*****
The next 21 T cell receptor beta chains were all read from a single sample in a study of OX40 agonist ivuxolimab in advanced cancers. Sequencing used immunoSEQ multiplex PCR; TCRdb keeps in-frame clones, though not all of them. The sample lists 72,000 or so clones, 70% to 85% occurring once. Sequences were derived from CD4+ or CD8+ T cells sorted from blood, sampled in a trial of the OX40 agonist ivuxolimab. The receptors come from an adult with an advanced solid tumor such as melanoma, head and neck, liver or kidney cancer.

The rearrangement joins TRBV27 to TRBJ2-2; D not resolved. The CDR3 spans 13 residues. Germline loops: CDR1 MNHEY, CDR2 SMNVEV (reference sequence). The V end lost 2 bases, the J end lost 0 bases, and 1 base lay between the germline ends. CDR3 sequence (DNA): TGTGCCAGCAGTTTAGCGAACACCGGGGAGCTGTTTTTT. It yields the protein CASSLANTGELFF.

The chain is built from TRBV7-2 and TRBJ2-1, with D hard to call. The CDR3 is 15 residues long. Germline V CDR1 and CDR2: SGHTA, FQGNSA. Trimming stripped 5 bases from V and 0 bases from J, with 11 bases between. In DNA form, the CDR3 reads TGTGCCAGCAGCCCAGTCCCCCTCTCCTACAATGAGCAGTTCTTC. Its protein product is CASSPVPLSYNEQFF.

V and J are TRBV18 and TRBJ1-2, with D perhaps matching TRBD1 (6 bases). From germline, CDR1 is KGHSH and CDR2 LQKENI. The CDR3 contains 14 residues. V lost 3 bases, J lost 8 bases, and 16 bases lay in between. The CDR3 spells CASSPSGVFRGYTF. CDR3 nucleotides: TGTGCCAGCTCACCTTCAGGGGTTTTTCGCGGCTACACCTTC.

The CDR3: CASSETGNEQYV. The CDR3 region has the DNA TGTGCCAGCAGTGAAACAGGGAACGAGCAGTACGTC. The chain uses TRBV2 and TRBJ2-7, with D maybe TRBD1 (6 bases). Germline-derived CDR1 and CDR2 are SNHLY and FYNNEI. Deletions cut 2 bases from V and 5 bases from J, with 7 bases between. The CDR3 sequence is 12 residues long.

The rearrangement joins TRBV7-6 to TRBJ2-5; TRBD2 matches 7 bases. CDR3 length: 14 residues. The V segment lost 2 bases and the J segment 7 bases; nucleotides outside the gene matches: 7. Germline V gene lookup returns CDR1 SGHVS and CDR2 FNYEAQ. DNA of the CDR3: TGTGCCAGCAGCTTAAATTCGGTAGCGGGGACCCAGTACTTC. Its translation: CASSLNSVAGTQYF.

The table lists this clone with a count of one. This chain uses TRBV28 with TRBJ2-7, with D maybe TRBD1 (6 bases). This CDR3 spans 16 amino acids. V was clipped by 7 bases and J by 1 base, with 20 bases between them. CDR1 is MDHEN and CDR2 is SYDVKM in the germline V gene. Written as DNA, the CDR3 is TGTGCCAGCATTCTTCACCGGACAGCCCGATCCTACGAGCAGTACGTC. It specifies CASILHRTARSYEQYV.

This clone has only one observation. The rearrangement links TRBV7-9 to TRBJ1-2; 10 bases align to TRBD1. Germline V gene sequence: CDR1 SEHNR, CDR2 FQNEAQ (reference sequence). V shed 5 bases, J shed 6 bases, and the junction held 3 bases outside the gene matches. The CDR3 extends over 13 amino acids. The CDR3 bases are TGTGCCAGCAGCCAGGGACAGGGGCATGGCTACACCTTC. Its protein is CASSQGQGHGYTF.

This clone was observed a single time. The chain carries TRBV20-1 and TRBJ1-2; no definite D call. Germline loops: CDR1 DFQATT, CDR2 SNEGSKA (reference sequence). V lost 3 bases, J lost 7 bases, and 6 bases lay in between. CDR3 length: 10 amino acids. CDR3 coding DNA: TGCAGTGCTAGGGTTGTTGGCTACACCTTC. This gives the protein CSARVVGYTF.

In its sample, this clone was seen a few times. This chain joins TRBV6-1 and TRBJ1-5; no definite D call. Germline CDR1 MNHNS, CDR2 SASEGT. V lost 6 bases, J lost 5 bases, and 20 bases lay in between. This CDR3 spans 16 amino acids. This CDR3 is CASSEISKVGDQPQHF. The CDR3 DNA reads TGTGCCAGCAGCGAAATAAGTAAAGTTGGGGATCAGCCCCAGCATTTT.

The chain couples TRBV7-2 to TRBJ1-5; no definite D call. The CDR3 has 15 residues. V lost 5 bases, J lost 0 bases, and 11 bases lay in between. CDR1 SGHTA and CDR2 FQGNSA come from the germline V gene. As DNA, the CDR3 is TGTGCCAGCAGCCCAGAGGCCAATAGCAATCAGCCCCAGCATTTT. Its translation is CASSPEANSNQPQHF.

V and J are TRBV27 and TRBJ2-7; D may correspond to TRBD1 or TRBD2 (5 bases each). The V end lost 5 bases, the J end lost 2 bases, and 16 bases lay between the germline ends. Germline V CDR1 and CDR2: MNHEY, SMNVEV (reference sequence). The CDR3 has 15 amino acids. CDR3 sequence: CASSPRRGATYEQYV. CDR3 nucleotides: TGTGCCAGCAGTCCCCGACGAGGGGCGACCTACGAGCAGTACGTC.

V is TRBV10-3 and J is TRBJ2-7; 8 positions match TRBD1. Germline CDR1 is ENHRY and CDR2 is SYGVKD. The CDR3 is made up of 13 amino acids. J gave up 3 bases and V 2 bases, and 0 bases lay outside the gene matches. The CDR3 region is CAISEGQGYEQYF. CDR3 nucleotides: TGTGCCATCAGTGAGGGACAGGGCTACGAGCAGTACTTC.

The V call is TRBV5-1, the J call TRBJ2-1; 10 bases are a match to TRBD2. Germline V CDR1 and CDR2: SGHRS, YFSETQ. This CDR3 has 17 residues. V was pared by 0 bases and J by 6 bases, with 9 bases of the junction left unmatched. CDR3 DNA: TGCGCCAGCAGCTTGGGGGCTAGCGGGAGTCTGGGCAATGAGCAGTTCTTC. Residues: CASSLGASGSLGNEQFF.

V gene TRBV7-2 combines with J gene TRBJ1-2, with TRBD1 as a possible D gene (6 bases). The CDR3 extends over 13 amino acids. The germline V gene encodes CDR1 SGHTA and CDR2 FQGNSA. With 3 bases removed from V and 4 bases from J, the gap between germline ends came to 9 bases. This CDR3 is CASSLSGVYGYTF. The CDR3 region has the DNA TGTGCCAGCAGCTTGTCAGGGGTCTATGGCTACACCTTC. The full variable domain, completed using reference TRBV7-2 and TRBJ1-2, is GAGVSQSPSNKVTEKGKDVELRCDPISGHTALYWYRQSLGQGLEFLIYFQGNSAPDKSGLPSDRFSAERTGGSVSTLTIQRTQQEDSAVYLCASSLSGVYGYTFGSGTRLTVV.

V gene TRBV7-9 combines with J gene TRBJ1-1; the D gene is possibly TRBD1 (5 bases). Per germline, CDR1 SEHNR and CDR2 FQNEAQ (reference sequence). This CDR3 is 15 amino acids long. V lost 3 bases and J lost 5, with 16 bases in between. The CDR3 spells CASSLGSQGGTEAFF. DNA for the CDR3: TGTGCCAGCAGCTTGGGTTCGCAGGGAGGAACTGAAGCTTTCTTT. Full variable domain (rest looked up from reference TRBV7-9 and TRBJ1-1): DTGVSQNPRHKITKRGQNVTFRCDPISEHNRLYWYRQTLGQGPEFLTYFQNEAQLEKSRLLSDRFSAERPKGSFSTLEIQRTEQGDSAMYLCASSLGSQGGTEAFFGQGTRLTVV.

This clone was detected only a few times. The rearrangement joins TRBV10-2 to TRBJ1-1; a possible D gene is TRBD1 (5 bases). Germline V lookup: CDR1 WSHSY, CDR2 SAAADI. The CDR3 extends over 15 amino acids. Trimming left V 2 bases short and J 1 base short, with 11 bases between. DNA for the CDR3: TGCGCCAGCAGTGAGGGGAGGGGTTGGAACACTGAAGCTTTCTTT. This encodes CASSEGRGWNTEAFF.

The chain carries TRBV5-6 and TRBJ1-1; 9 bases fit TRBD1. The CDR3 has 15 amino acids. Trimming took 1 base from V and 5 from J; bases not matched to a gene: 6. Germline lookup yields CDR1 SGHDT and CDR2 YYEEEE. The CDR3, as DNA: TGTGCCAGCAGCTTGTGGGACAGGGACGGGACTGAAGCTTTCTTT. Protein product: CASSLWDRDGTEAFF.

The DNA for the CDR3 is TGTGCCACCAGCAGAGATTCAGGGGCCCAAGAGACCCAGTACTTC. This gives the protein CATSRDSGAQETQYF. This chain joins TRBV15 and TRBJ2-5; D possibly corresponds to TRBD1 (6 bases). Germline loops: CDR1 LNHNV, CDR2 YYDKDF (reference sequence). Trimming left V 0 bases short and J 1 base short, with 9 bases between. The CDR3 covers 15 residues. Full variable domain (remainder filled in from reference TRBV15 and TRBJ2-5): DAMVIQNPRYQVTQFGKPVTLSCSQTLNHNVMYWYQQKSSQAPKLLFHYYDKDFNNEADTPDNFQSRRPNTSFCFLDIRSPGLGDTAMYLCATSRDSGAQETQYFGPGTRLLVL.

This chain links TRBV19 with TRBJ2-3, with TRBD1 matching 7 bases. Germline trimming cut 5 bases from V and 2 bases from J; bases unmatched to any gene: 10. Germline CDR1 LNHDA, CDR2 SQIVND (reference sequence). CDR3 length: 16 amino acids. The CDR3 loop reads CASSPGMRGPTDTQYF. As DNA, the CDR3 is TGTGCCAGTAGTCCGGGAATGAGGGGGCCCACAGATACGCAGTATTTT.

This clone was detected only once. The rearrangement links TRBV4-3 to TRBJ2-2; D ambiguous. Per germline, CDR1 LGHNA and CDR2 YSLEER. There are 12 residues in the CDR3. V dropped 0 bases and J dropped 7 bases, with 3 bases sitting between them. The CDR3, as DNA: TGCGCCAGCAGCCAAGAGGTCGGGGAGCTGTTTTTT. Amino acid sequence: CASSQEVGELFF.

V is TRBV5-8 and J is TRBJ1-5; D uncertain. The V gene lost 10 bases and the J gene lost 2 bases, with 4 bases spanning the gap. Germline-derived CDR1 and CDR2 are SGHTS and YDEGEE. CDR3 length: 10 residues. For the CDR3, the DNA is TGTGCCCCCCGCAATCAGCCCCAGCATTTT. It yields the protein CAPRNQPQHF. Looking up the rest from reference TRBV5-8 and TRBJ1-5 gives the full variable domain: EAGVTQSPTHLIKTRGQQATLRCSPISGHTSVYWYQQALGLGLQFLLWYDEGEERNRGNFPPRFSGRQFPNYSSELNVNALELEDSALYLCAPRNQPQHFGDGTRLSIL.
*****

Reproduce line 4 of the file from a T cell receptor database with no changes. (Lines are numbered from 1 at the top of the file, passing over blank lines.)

V and J are TRBV18 and TRBJ1-2, with D perhaps matching TRBD1 (6 bases). From germline, CDR1 is KGHSH and CDR2 LQKENI. The CDR3 contains 14 residues. V lost 3 bases, J lost 8 bases, and 16 bases lay in between. The CDR3 spells CASSPSGVFRGYTF. CDR3 nucleotides: TGTGCCAGCTCACCTTCAGGGGTTTTTCGCGGCTACACCTTC.